Get fined if you ignore alien invasion

2015-05-26 06:00
Kalk Bay residents have been warned to cut back alien vegetation, as they are a risk in wildfires.


Kalk Bay residents have been warned to cut back alien vegetation, as they are a risk in wildfires. PHOTO: NICOLE MCCAIN

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Do you have an alien in your garden? If so, you could find yourself on the wrong side of the law.

The council has warned residents against growing invasive vegetation on their property, citing them as a fire risk.

Several complaints have been reported via the department of environmental affairs’ hotline, confirms Johan van der Merwe, mayoral committee member for energy, environmental and spatial planning.

“The process of issuing notices was activated. The City has issued one notice for overgrown land on Boyes Drive,” he says.

Alien plants bring an increased risk during wildfires, Van der Merwe explains.

“Woody, invasive plants burn up to ten times hotter than fynbos, making these fires unstoppable during windy conditions. Hot fires also damage topsoil, which in turn results in erosion,” he says. “In the absence of woody, invasive plants, fires are less intense, easier to manage and less damaging to the soil.”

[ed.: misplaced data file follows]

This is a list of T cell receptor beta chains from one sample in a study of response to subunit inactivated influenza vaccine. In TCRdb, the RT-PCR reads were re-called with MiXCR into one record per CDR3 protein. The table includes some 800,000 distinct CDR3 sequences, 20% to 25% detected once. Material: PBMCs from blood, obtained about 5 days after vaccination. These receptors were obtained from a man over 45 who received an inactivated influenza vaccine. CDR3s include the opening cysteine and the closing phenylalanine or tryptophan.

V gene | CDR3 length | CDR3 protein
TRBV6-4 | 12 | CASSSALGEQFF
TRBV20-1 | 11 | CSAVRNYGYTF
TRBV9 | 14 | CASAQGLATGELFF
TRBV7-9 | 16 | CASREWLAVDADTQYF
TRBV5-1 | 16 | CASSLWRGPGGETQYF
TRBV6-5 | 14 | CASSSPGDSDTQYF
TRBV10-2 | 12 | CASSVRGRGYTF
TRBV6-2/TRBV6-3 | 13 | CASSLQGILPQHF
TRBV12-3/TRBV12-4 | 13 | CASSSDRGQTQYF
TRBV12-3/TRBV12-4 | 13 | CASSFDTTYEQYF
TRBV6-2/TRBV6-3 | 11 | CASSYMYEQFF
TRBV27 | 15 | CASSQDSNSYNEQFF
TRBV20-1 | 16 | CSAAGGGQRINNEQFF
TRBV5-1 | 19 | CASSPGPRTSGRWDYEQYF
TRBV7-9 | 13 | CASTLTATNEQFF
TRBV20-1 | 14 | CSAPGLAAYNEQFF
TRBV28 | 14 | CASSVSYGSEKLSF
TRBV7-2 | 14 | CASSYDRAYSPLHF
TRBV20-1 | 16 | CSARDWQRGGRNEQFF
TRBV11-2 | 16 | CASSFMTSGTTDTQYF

Property owners are required to control invasive plants on their entire property and not only the boundary, Van der Merwe says, or they could face a penalty.

“The department of environmental affairs’ biosecurity compliance section, in partnership with the City of Cape Town and Table Mountain National Park, will be issuing notices to landowners who are negligent in their compliance with the regulations of the National Biodiversity Act, compelling them to control invasive plants or face legal action,” he says

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